C. ELEGANS HISTONE H2A VARIANTâ€™S TRANSCRIPTIONAL ROLE DURING SPERMATOGENESIS
Londen Johnson, Diana S. Chu.
San Francisco State University, San Francisco, CA.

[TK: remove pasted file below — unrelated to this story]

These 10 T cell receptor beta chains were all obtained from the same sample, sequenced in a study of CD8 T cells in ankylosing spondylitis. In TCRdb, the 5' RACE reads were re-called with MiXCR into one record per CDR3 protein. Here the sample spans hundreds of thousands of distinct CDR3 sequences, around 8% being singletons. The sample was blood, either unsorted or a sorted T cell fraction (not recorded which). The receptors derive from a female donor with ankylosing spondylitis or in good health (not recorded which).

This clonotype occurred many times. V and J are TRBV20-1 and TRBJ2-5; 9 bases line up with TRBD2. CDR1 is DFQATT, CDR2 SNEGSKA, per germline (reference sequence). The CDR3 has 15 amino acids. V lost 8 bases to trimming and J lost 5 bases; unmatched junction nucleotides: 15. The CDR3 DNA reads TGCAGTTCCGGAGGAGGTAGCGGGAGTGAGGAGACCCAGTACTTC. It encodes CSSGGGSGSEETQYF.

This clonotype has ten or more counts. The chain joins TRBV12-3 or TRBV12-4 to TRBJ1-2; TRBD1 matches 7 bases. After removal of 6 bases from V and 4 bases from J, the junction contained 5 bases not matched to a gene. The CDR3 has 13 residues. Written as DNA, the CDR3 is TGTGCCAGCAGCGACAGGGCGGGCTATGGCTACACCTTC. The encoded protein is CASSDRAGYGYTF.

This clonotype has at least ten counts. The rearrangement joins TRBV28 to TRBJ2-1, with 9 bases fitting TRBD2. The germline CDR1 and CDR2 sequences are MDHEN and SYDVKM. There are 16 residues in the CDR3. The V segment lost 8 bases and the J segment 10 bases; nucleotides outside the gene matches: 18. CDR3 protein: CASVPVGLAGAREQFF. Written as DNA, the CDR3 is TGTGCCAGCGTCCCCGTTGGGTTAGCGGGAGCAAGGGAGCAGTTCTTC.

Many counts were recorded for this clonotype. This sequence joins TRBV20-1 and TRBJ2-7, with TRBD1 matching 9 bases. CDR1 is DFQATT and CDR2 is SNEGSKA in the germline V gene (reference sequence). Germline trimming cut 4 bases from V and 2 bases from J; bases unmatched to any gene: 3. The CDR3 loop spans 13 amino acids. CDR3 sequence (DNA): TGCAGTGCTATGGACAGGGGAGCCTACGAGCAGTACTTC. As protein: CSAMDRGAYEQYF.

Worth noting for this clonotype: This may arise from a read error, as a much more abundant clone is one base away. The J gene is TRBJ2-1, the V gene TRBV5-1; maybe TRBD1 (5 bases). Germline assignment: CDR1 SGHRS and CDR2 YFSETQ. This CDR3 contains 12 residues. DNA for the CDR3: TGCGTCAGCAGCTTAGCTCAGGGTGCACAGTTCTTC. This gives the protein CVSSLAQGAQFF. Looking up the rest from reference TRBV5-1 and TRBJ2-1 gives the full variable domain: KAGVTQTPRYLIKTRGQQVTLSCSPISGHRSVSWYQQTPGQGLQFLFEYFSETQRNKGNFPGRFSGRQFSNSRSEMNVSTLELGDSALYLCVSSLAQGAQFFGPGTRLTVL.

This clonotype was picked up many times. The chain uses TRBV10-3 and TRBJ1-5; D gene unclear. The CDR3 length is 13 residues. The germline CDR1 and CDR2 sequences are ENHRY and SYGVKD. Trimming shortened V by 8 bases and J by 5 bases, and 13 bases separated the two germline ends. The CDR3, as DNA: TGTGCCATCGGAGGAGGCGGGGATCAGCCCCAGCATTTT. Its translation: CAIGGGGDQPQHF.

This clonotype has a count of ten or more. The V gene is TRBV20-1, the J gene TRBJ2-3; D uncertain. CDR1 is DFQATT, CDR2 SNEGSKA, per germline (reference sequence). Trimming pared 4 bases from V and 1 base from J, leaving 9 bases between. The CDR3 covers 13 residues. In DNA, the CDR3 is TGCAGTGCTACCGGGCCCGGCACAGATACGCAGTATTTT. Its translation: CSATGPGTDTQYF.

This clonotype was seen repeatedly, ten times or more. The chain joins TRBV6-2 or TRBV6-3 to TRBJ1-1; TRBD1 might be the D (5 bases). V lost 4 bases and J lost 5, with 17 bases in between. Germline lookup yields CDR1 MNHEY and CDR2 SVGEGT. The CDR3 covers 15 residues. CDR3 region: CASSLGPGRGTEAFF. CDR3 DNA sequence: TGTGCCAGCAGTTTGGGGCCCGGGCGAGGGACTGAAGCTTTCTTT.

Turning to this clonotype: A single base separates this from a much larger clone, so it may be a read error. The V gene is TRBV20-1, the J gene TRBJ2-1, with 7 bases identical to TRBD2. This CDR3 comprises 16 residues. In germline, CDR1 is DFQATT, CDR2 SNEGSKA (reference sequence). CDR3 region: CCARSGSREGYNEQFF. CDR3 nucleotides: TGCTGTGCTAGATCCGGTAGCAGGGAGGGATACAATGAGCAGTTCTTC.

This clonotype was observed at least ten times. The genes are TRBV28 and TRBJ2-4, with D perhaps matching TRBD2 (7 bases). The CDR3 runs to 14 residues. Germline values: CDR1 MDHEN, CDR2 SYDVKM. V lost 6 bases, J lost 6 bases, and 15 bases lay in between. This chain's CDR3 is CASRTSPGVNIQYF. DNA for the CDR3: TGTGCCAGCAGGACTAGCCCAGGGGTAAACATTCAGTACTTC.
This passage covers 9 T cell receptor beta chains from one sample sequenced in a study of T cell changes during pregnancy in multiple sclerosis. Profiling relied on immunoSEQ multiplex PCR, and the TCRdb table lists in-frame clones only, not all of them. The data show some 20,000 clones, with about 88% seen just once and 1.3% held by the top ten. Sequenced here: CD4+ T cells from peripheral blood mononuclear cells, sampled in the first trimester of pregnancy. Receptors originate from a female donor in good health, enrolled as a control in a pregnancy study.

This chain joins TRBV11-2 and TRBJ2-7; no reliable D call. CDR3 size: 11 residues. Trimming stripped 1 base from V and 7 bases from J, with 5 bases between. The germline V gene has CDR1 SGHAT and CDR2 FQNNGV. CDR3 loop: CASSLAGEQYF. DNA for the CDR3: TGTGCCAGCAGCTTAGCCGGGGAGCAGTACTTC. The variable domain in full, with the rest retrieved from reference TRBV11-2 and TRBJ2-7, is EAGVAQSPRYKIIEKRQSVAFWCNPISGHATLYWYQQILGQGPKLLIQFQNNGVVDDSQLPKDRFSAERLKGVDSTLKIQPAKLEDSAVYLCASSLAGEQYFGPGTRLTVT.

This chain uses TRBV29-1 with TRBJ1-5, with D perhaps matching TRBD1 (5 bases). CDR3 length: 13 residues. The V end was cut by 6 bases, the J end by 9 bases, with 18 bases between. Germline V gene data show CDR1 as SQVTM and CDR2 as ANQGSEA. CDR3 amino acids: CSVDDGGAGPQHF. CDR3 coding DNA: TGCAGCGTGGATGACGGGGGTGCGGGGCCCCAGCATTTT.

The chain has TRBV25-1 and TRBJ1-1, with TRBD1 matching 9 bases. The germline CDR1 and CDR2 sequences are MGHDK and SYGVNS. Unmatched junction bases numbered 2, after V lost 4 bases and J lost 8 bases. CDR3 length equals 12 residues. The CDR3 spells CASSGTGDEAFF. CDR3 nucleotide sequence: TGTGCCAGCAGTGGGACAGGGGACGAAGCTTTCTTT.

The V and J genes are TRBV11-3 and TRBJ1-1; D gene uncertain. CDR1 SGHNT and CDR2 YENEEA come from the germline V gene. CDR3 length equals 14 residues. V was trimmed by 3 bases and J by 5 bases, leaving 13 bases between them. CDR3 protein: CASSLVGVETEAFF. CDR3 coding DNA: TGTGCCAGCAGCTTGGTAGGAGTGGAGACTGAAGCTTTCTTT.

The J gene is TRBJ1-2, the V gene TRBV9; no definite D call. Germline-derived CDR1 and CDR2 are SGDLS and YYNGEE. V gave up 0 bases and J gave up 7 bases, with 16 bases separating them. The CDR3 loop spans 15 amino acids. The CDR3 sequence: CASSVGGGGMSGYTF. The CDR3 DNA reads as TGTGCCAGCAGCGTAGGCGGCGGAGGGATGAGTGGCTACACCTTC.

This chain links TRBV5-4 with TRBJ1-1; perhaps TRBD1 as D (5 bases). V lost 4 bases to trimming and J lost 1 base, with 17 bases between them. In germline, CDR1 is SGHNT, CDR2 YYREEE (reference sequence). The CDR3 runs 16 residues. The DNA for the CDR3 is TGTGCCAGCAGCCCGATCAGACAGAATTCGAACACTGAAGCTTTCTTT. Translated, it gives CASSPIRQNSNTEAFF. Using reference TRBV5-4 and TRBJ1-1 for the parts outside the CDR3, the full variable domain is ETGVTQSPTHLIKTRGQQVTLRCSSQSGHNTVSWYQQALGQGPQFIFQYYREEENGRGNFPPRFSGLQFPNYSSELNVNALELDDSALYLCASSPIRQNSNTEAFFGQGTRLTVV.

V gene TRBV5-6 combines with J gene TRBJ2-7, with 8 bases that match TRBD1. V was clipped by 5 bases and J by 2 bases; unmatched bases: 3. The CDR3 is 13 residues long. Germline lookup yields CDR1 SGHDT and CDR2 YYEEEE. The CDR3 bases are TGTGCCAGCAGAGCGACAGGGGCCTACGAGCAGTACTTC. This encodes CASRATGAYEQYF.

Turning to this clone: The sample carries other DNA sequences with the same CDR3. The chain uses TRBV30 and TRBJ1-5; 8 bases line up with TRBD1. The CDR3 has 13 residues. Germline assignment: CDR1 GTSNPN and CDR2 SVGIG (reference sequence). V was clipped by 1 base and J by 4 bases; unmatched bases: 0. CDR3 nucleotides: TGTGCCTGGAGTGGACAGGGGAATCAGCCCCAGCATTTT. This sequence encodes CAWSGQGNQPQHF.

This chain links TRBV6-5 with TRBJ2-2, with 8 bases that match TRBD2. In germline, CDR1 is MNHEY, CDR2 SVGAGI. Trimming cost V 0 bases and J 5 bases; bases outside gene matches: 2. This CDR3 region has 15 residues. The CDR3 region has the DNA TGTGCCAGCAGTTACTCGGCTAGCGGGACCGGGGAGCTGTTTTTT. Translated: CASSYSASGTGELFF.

One key contributor to fertility is proper sperm development. Sperm development is managed by the packaging of chromatin, composed of DNA wrapped around histone proteins. How tightly DNA is wrapped around histones can affect how accessible genes are for activation. Canonical histones are replaced by specialized variants, which assist in regulating chromatin structure. During sperm development, core histone H2A is replaced by variants HTZ-1 and HTAS-1. HTZ-1 is 54% identical to H2A, expressed in all cell types, and present at 23% of all Caenorhabditis elegans promoters. While HTZ-1 is present throughout the male germ line, HTAS-1 is incorporated into sperm chromatin during a period of global transcriptional silencing. Previous data shows that both variants co-localize with each other during later stages of spermatogenesis, a time when spermatids are highly compacted. Despite their presence in spermatogenesis, the transcriptional role of these histone variants is not fully known. Using the C. elegans model system, we will study the localization of these two variants with regards to active and inactive chromatin during spermatogenesis. We hypothesize that while HTZ-1 will aid in gene accessibility for transcription, HTAS-1 will assist in transcriptional silencing. In studying H2A histone variants in spermatogenesis, we can better understand their function in gene regulation and identify their unique role in fertility.